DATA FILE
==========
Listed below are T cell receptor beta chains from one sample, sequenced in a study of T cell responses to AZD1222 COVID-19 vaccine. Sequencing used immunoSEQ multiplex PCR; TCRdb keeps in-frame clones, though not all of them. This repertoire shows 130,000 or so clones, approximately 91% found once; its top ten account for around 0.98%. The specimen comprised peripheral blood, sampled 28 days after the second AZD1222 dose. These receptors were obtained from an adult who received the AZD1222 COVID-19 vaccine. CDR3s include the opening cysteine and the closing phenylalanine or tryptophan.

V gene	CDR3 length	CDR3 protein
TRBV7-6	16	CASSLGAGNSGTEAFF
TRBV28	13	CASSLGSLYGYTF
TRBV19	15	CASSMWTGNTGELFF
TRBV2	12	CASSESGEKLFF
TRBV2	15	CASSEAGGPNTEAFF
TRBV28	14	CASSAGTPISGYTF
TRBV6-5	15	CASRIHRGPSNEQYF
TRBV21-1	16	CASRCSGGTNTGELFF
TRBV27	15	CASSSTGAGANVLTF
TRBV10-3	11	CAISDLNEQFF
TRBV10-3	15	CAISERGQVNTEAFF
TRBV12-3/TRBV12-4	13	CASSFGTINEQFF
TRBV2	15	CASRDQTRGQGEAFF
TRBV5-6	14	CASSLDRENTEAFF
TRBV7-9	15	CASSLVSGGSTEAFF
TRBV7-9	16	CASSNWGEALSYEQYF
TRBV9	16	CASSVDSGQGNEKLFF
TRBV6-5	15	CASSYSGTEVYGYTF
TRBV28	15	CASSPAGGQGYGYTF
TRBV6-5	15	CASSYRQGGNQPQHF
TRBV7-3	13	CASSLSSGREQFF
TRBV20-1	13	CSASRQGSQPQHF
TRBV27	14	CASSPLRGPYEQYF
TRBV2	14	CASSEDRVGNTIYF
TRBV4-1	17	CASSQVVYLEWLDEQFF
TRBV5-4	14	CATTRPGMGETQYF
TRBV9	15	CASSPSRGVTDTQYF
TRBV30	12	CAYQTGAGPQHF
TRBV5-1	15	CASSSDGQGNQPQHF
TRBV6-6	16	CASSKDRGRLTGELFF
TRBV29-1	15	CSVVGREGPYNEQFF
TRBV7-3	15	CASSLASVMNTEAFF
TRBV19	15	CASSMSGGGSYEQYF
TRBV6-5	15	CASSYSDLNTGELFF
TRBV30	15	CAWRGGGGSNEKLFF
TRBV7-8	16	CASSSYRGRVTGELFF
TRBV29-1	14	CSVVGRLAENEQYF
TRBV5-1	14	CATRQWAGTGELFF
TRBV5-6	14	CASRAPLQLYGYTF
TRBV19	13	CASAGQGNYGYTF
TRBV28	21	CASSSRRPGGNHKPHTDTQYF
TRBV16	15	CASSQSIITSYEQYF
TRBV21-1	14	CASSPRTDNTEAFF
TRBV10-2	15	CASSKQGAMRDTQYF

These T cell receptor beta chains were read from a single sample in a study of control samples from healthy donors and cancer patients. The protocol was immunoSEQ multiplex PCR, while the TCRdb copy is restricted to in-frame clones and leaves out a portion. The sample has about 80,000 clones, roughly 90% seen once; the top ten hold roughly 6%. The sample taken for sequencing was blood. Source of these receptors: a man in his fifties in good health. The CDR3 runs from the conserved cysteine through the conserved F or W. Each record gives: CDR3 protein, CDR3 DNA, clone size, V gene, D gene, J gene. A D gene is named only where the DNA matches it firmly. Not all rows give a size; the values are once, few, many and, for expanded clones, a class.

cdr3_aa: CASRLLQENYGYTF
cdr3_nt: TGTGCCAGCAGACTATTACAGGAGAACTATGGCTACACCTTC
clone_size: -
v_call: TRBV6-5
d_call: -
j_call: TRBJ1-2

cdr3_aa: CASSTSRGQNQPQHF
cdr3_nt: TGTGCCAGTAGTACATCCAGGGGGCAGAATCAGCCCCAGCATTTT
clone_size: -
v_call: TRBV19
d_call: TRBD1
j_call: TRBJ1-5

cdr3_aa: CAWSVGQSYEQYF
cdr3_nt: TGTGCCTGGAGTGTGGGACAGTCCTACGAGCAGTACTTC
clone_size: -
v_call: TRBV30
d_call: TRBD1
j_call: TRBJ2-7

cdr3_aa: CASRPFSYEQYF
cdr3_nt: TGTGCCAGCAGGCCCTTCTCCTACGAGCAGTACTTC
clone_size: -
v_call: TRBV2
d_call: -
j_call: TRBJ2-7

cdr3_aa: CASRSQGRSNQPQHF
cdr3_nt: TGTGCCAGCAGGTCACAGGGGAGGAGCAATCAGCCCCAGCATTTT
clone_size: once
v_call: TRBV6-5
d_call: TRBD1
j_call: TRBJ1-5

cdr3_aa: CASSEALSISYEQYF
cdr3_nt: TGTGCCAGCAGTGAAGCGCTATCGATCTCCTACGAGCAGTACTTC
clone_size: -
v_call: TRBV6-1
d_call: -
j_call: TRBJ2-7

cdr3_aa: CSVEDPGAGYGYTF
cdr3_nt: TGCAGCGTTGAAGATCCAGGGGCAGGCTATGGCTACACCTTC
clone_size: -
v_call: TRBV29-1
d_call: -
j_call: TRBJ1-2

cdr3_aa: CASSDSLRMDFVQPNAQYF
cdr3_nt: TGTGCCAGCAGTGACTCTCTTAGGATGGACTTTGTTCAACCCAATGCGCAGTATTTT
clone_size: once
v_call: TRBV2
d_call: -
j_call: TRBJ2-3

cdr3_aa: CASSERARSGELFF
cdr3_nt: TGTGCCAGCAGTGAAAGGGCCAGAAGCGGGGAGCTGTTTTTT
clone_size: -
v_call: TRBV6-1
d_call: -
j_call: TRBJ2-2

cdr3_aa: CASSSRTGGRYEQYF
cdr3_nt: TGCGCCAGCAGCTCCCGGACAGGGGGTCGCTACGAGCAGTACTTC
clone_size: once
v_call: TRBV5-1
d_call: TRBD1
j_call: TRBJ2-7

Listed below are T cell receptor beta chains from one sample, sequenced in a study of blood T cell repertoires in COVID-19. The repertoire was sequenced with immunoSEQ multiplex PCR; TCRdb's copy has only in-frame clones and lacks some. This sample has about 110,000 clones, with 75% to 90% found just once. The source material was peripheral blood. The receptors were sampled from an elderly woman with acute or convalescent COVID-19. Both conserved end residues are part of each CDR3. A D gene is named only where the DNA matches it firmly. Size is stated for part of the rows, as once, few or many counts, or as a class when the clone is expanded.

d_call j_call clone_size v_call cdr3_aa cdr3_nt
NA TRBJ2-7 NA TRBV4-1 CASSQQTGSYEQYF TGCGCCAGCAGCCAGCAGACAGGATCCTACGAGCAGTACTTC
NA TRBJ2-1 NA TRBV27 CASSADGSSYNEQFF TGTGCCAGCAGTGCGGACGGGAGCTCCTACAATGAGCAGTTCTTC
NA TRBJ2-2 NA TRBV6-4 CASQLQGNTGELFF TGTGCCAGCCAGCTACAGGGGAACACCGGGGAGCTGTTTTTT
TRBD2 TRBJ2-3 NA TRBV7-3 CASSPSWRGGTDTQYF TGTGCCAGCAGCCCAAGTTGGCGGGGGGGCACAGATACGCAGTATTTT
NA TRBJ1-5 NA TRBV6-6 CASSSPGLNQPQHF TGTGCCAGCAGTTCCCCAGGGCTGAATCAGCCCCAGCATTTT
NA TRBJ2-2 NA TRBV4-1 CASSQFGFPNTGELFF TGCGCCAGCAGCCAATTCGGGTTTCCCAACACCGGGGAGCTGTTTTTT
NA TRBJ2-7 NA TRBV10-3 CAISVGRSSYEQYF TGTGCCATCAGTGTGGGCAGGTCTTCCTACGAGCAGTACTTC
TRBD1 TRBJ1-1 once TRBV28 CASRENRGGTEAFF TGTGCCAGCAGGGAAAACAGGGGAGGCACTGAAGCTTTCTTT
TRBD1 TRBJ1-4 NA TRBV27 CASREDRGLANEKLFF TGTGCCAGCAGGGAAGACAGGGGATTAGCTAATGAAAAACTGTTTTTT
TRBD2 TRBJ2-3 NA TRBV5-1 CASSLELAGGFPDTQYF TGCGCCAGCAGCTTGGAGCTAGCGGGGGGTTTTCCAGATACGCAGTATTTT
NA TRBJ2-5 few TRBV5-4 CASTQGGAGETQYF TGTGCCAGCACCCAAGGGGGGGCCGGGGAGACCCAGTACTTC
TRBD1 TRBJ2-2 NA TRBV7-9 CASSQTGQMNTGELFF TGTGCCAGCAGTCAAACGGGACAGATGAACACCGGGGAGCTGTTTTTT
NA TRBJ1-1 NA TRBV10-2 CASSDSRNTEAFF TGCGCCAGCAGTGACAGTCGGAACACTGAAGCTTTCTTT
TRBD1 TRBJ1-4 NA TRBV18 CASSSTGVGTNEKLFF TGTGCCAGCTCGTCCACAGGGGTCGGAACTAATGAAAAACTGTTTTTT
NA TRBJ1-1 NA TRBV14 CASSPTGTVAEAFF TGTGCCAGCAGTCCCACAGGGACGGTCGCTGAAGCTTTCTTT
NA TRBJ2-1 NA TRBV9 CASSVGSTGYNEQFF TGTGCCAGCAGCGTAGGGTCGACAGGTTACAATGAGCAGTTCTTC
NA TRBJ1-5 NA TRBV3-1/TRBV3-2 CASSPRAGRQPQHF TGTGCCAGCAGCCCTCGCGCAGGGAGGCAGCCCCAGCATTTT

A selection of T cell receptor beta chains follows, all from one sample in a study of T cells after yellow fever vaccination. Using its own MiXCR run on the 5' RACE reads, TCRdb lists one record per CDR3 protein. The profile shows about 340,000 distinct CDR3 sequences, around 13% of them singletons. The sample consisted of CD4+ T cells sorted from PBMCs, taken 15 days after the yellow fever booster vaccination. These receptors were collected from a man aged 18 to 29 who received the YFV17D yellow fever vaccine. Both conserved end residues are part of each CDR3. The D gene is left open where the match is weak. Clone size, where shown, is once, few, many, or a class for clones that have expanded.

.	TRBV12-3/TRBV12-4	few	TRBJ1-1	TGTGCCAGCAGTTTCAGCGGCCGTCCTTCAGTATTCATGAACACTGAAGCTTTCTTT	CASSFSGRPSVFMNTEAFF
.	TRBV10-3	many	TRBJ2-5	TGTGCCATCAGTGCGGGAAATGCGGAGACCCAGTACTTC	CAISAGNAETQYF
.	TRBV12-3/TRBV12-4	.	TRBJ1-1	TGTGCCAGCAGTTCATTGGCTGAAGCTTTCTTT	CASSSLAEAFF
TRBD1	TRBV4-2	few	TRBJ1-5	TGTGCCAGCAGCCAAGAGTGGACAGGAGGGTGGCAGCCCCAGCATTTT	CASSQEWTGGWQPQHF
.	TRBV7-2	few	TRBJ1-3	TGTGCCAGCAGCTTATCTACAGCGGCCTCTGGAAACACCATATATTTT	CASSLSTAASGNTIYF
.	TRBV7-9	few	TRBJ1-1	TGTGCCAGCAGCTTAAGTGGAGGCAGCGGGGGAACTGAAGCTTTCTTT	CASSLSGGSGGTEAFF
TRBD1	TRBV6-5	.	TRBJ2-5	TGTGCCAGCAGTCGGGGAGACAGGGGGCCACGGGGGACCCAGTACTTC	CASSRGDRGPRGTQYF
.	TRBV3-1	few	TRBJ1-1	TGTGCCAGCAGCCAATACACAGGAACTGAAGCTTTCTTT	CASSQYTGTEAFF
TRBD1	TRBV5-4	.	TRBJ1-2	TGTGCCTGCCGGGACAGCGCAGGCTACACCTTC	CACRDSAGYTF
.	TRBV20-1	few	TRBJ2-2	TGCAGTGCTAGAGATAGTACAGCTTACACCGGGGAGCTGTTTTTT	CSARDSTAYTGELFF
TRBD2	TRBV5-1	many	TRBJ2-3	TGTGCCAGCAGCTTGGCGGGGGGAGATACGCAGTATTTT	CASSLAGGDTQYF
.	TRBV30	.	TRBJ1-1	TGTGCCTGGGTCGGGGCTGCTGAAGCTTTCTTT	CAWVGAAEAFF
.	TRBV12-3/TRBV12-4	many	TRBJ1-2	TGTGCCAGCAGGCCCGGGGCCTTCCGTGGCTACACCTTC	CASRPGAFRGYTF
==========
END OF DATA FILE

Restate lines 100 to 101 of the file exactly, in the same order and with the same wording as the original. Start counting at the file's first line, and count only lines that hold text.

d_call: -
j_call: TRBJ2-2